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I'm just curious as to what methods people are using to dynamically use larger or smaller images in their universal iPhone/iPad apps.

I created a large test image and I tried scaling down (using cocos2d) by 0.46875. After viewing that in the iPhone 4.0 simulator I found the results were pretty crappy... rough pixel edges, etc. Plus, loading huge image files for iPhone users when they don't need them is pretty lame.

So I guess what I will probably have to do is save out two versions of every sprite... large (for the iPad side) and small (for iPhone/iPod Touch) then detect the user's device and spit out the proper sprite like so:


NSString *deviceType = [UIDevice currentDevice].model;
CCSprite *test;
if([deviceType isEqualToString:@"iPad"]) {
  test = [CCSprite spriteWithFile:@"testBigHuge.png"];
} else {
  test = [CCSprite spriteWithFile:@"testRegularMcTiny.png"];
}
[self addChild: test];

How are you guys doing this? I'd rather avoid sprinkling all of my code with if statements like this. I want to also avoid using .xib files since it's an OpenGL-based app.

Thanks!

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Oh, awesome, I just realized you can name your files the same name and, depending on which Resources group you add them to in your xcode project, it will automagically decide which one to display! So if you put test.png inside "Resources-iPad" the iPad will display that image. Save out a new smaller .png and throw it in the "Resources" group and that will be displayed on the iPhone. Cool! –  taber May 9 '10 at 7:16
    
Actually, now that I've compile the project 4 or 5 times in a row, it seems to randomly select between the Resources/test.png image and the Resources-iPad/test.png image. Weird. If anyone else has some suggestions I'd love to hear 'em, thanks. –  taber May 9 '10 at 7:19

3 Answers 3

up vote 4 down vote accepted

I wrote a little macro helper thingy:


#define deviceFile(file, ext) \
  ([[UIDevice currentDevice].model rangeOfString:@"iPad"].location != NSNotFound ? \
    [NSString stringWithFormat:@"%@-iPad.%@", file, ext] : \
    [NSString stringWithFormat:@"%@.%@", file, ext])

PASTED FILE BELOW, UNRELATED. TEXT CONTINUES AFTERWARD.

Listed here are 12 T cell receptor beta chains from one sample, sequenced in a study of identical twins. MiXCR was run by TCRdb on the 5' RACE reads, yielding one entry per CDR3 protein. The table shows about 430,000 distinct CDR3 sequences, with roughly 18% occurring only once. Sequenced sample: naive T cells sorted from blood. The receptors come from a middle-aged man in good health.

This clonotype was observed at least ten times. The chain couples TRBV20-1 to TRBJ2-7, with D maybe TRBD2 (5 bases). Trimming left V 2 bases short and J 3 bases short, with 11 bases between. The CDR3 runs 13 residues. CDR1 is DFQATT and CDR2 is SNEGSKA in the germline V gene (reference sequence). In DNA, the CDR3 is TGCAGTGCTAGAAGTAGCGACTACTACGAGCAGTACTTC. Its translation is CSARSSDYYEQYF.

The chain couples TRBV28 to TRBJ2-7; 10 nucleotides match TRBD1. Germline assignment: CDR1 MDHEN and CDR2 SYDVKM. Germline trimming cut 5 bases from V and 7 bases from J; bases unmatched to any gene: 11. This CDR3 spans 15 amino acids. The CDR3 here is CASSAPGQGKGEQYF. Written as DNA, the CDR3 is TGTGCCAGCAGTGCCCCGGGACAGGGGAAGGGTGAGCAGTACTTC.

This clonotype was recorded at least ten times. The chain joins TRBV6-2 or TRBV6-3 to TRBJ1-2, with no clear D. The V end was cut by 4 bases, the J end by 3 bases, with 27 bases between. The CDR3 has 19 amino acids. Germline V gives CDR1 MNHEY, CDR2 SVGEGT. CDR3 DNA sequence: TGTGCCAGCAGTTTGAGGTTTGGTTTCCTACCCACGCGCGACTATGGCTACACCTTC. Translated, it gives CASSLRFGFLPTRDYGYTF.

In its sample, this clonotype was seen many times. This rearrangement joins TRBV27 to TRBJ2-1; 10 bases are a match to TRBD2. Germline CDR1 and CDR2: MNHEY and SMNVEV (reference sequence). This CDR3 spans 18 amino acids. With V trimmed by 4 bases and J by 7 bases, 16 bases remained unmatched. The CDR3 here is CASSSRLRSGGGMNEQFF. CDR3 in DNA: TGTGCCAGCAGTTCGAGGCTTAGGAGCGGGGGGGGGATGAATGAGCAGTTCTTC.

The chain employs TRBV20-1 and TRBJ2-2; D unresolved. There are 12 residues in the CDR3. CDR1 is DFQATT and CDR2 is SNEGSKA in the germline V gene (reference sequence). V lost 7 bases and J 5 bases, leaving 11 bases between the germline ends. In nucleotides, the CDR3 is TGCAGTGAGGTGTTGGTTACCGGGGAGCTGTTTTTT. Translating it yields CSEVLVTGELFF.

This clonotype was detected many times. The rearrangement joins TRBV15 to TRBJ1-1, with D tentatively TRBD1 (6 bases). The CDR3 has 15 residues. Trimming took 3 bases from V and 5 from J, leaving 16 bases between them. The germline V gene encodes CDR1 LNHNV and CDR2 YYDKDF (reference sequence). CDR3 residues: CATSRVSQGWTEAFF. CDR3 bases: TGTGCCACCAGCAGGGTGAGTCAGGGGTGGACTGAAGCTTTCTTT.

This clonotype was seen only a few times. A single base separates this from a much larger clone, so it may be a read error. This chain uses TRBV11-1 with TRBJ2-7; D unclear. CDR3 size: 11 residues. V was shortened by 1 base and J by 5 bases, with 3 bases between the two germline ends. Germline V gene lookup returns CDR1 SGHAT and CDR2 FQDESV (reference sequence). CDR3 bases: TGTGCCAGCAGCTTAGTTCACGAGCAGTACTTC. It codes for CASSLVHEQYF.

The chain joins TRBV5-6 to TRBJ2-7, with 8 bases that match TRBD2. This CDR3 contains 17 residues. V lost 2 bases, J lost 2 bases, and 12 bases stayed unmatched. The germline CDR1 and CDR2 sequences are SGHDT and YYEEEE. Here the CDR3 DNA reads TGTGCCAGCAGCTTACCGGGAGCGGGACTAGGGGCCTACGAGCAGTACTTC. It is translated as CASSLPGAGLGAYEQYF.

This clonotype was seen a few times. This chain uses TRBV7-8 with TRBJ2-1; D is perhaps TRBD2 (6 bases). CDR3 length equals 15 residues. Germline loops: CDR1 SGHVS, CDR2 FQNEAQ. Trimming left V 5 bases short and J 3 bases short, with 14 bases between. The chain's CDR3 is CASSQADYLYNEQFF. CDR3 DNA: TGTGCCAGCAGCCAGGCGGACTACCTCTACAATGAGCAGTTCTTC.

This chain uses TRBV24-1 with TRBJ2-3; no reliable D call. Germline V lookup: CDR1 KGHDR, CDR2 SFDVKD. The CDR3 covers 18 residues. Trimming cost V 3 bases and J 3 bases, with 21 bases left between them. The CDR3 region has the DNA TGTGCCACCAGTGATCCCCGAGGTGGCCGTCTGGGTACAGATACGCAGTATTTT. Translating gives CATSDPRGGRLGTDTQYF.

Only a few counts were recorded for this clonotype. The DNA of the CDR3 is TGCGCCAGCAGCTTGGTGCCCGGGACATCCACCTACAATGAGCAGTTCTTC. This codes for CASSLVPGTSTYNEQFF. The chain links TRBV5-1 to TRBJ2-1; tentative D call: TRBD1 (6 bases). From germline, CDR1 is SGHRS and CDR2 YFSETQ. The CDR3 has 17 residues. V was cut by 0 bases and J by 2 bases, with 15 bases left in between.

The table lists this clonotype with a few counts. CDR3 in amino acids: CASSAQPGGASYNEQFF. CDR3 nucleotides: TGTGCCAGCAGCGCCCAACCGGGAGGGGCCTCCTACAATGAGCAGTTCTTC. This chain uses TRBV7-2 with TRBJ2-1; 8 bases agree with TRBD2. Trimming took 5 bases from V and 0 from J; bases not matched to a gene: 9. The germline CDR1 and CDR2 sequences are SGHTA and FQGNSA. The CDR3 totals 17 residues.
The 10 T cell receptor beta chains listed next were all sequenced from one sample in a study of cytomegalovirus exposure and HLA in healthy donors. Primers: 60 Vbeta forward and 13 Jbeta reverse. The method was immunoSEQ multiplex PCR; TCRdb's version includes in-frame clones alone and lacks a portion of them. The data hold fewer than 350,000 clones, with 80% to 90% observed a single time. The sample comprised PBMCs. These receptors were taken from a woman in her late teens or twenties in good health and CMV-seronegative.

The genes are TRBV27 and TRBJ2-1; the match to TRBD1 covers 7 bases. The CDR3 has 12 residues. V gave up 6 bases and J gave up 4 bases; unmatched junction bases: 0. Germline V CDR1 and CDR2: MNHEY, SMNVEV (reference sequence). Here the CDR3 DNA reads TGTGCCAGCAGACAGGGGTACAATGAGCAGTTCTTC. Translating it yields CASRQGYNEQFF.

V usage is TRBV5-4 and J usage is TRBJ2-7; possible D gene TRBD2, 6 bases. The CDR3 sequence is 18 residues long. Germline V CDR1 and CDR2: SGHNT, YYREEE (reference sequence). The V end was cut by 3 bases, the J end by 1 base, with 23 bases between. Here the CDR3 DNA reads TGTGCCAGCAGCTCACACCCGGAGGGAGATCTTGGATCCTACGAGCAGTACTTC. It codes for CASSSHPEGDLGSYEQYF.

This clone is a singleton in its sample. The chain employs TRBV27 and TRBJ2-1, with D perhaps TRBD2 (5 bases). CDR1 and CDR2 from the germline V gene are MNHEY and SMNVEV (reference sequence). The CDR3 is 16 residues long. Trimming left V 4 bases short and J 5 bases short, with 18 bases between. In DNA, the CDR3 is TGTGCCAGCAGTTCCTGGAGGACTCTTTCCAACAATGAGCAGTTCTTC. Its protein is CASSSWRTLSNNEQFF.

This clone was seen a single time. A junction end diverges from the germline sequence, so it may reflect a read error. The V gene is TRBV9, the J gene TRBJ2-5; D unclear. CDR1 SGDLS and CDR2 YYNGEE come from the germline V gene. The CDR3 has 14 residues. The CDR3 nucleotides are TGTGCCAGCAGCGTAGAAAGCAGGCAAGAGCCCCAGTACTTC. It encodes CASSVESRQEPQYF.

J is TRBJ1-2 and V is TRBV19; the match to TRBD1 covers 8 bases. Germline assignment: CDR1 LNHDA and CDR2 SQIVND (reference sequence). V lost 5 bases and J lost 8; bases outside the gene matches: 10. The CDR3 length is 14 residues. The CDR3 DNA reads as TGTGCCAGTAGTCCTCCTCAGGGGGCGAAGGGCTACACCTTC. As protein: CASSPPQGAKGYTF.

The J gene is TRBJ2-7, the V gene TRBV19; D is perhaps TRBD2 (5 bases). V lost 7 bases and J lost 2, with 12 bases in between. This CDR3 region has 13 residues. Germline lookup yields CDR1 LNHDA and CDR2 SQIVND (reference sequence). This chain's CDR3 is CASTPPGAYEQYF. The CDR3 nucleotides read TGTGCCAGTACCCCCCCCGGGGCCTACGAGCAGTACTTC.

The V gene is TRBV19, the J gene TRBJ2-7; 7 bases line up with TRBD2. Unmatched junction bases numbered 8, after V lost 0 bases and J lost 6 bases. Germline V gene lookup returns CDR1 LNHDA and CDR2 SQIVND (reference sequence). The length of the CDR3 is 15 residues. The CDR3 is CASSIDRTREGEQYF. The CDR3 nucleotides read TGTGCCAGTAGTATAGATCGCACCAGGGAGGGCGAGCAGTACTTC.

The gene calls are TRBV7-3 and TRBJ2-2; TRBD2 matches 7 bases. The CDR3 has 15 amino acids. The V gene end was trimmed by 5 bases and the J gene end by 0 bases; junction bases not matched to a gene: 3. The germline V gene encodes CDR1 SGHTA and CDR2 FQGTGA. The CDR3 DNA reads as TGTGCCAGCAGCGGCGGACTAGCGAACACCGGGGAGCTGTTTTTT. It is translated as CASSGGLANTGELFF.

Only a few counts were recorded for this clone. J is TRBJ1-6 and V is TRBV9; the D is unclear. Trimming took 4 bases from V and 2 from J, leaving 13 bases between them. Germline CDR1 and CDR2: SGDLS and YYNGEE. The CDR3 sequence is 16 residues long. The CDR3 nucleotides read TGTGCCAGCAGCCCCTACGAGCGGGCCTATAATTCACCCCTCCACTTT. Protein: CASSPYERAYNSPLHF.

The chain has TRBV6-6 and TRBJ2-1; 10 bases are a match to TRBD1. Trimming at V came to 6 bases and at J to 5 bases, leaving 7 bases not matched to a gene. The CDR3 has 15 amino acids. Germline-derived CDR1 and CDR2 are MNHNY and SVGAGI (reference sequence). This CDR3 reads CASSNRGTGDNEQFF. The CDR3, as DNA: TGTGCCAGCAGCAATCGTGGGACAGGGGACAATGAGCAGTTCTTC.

Usage:


// outputs either "test.png" or "test-iPad.png" depending on the user's device
CCSprite *test = [CCSprite spriteWithFile:deviceFile(@"test", @"png")];
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the only thing i need to figure out now is how to associate coords and other metadata with each image so i can easily reference/display them properly depending on the device. –  taber May 14 '10 at 3:02

Consistently name every single image with either "Large" or "Small" but keep the rest of the names the same for equivalent images.

Somewhere, have a global with either the value @"Large" or @"Small" that you set on launch.

Somewhere, have a method that will take a generic name string and insert the global size specifier.

@interface CCSprite (MyProject)
+(id) spriteWithSizedFile:(NSString *)inName;
@end

@implementation CCSprite(MyProject)
+(id) spriteWithSizedFile:(NSString *)inName {
  return [CCSprite spriteWithFile:[gSizeSpecifier stringByAppendingString:inName]];
}
@end

There is probably a better place than CCSprite. This is purely an example.

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#define M_IS_IPAD (UI_USER_INTERFACE_IDIOM() == UIUserInterfaceIdiomPad)
and make a function like this

   +(id)BooL
{
   if(M_IS_IPAD)
  {
      return true;
  }
  else
  {
    return false;
  }

}

use this anywhere:) and change images for ipad or ipod accordingly to this....

Regards: shauket

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